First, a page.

Google News turns 20 years old this year, and it’s undergoing a major redesign to reflect changing priorities in journalism. New launched Improved news screen now prioritizes updates on important news stories. In addition to top stories and personalized selections, there is a special focus on local news. That last section is at the top of the page, and you can add multiple locations in case the coverage of a single city isn’t enough.
The company is also strengthening Reality check. Google News now shows an initial claim next to the headline, along with a verification (from independent sources) indicating whether the claim is true. You are also not locked into the topics that Google chooses. Click the “customize” button under your Themes (pictured below) and you can add, remove, or change the theme structure to suit your preferences.
The reworked site also marks the official Google News back to spain. Google quit local supply in December 2014 before a law requiring publishers to pay for the use of their content, including titles. However, a press union has pushed Google to reinstate News, and Google announced plans for the restoration last November under a Royal Decree that allows Google to negotiate licenses with individual publishers. (in sync with the European Union European Copyright Directive) instead of paying all of them.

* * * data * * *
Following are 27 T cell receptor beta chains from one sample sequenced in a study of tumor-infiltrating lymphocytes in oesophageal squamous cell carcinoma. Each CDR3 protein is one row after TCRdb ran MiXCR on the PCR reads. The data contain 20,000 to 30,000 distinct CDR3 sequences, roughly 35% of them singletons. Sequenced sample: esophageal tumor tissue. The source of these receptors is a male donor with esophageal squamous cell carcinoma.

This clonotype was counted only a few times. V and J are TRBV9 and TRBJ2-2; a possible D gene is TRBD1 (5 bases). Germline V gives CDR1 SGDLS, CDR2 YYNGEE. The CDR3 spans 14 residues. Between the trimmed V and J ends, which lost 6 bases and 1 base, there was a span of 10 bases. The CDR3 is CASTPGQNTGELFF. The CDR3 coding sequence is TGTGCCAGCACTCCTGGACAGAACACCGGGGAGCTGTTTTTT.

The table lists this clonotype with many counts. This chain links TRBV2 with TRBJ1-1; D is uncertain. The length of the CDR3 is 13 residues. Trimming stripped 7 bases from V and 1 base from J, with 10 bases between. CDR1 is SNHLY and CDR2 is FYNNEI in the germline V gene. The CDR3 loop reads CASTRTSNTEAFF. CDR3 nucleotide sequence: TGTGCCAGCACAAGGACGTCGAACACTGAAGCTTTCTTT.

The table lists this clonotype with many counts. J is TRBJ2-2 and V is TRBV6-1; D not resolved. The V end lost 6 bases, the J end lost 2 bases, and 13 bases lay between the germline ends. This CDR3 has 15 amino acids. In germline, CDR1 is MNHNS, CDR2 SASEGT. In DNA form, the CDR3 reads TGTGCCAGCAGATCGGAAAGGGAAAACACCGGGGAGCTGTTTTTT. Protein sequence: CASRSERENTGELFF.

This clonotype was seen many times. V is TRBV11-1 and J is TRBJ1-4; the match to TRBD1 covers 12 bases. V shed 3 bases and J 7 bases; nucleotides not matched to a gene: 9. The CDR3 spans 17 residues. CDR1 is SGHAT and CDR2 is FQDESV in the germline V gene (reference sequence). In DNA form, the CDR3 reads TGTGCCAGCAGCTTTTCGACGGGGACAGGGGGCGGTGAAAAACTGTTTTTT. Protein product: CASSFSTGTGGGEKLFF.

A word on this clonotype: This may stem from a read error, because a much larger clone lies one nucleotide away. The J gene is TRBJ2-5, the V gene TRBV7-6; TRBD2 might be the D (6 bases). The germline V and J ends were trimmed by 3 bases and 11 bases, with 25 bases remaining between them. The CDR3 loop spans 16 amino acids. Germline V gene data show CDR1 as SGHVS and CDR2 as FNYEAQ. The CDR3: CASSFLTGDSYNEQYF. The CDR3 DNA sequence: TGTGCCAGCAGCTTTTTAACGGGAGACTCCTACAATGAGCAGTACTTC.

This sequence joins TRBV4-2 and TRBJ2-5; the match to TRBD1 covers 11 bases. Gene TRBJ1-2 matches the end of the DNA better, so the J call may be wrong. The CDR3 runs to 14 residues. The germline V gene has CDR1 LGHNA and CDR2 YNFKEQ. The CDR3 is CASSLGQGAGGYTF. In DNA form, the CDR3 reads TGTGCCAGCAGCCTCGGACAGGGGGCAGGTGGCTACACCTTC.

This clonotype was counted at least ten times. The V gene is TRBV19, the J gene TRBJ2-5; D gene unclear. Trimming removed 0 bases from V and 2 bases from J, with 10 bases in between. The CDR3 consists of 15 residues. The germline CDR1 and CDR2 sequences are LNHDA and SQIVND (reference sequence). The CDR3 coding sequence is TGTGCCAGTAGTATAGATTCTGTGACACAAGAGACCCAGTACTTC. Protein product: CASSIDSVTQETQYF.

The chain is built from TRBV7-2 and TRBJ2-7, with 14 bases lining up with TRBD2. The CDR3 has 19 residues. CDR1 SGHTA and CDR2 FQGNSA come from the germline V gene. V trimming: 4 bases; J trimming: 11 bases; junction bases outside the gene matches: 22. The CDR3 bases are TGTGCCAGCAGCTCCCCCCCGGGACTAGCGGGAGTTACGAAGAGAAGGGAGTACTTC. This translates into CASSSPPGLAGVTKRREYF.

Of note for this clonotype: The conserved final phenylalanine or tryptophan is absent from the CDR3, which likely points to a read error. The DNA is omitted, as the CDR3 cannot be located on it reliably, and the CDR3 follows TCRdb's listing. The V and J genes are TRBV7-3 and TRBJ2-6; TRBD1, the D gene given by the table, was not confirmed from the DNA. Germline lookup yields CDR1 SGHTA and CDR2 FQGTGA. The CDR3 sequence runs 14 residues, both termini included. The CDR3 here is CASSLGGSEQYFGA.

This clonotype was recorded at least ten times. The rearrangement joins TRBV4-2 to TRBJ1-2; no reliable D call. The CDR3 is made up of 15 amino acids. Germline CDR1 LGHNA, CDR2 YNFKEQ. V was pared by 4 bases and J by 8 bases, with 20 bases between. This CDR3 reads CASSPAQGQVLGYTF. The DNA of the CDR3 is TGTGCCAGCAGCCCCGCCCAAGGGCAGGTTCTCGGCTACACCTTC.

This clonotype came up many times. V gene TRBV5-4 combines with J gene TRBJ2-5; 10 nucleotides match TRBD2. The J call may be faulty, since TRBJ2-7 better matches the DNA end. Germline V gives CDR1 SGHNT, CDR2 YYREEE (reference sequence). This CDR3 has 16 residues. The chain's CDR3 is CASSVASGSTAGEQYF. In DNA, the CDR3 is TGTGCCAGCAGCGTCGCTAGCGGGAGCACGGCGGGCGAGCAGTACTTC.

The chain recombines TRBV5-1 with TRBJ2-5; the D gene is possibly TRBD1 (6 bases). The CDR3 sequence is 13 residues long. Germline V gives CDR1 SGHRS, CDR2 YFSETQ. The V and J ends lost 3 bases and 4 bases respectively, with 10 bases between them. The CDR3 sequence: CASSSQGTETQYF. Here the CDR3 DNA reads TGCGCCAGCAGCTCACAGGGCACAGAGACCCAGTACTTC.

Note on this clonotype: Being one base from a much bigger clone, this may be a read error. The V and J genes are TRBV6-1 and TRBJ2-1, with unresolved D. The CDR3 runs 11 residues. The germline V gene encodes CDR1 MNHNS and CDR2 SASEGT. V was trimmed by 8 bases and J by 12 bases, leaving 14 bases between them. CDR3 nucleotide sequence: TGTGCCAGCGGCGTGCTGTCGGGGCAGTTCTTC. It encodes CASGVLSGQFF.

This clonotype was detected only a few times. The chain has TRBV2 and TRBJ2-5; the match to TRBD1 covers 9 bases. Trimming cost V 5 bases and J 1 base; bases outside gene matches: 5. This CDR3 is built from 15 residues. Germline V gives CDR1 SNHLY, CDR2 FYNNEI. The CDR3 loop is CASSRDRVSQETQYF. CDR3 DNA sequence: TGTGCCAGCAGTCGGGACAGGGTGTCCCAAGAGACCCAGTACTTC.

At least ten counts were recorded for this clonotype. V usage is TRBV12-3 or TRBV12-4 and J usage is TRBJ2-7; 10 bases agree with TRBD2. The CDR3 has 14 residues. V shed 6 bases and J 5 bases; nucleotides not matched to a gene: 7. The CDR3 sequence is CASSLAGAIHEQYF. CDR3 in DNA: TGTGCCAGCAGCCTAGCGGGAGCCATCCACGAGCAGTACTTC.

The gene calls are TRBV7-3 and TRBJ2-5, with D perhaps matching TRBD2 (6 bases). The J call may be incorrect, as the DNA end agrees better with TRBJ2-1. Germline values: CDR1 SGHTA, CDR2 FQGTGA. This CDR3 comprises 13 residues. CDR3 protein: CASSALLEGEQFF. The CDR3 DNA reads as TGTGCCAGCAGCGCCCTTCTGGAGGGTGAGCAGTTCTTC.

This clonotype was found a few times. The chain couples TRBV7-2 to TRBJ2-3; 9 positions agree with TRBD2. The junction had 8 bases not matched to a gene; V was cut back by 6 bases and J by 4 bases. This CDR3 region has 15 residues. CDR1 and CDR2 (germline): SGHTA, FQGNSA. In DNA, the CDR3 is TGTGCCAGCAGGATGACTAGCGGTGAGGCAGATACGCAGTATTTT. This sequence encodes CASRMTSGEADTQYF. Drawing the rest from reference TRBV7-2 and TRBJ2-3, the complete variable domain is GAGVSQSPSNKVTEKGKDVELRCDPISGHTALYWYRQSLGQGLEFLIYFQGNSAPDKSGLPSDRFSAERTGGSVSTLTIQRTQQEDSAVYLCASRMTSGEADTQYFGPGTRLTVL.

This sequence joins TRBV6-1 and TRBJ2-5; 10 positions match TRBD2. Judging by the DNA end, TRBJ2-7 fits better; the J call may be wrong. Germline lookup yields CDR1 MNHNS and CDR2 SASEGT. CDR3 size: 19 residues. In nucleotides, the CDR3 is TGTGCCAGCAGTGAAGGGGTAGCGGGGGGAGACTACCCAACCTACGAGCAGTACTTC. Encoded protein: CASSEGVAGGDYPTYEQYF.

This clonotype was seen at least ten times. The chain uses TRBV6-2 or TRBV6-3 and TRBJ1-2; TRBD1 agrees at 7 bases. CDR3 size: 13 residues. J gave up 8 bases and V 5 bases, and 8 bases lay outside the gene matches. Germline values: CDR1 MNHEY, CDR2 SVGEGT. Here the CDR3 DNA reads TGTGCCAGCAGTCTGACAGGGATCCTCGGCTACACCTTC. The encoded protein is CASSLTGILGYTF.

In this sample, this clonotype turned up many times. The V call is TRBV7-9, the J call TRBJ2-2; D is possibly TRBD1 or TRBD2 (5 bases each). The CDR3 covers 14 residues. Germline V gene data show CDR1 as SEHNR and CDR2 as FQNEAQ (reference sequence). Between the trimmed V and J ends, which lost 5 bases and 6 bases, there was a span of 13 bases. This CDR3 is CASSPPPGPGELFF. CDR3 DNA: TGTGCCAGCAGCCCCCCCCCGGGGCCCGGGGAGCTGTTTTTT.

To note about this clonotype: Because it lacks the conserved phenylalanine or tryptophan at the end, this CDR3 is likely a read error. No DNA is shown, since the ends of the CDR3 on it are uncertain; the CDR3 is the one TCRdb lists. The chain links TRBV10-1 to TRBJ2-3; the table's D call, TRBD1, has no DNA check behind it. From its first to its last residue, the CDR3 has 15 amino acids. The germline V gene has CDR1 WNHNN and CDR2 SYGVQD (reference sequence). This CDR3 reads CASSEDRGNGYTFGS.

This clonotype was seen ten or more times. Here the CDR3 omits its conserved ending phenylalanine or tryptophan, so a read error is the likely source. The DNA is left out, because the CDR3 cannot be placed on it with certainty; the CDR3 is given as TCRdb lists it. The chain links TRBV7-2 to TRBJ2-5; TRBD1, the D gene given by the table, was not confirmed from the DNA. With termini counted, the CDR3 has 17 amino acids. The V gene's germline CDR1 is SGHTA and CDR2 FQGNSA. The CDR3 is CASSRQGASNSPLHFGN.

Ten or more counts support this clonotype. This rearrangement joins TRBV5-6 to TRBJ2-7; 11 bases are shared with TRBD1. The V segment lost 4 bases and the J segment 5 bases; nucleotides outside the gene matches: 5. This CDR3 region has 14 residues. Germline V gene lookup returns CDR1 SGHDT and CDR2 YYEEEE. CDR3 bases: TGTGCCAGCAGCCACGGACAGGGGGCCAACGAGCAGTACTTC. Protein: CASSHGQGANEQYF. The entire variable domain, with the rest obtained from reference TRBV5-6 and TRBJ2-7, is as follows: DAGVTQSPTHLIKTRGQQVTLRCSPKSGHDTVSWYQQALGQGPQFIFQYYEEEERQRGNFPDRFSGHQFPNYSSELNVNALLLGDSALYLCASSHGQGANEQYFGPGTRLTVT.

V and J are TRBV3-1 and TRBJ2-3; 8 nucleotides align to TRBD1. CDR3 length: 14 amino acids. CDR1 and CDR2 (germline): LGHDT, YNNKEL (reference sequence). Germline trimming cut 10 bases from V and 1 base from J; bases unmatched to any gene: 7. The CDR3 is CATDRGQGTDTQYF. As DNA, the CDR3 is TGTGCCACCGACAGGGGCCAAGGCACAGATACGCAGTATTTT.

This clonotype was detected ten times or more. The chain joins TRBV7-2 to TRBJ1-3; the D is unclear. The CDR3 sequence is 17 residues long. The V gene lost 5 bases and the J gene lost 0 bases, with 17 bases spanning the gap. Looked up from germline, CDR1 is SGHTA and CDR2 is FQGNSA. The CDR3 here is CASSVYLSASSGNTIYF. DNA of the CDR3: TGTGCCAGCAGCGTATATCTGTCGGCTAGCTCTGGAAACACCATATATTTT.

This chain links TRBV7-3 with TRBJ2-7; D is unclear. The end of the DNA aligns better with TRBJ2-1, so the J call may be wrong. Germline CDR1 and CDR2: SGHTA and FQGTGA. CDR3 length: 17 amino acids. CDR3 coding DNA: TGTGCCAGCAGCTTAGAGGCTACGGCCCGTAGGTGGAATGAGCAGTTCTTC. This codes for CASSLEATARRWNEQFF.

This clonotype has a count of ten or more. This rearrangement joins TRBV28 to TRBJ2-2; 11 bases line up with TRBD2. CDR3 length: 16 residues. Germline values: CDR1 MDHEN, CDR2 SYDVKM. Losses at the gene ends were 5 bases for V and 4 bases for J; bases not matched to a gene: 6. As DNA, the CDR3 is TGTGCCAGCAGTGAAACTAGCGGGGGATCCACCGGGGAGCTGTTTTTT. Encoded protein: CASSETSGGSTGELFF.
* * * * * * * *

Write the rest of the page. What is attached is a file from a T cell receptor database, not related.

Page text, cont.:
Updated website to help support Google News Initiative, long term campaign to support newsrooms amid concerns the internet is eroding access to quality journalism. Accordingly, Google has begun accepting applications for the Global News Equity Fund to support news for underrepresented and minority groups. They have until July 21 to apply for the money. The tech company is also offering the first round of funding ($1 million) for the Data Driven Reporting Project to assist the community in conducting data-rich investigations.
It is too early to say whether the redesign will be successful. However, it gives local news a much higher priority than it used to be (in the past you had to scroll through multiple sections just to see it). And to put it simply, the new layout is long overdue – a cleaner, more modern look is easier to digest. In theory, this could attract more people to use Google’s hub instead of visiting specific media outlets or relying on dedicated apps like Apple News.
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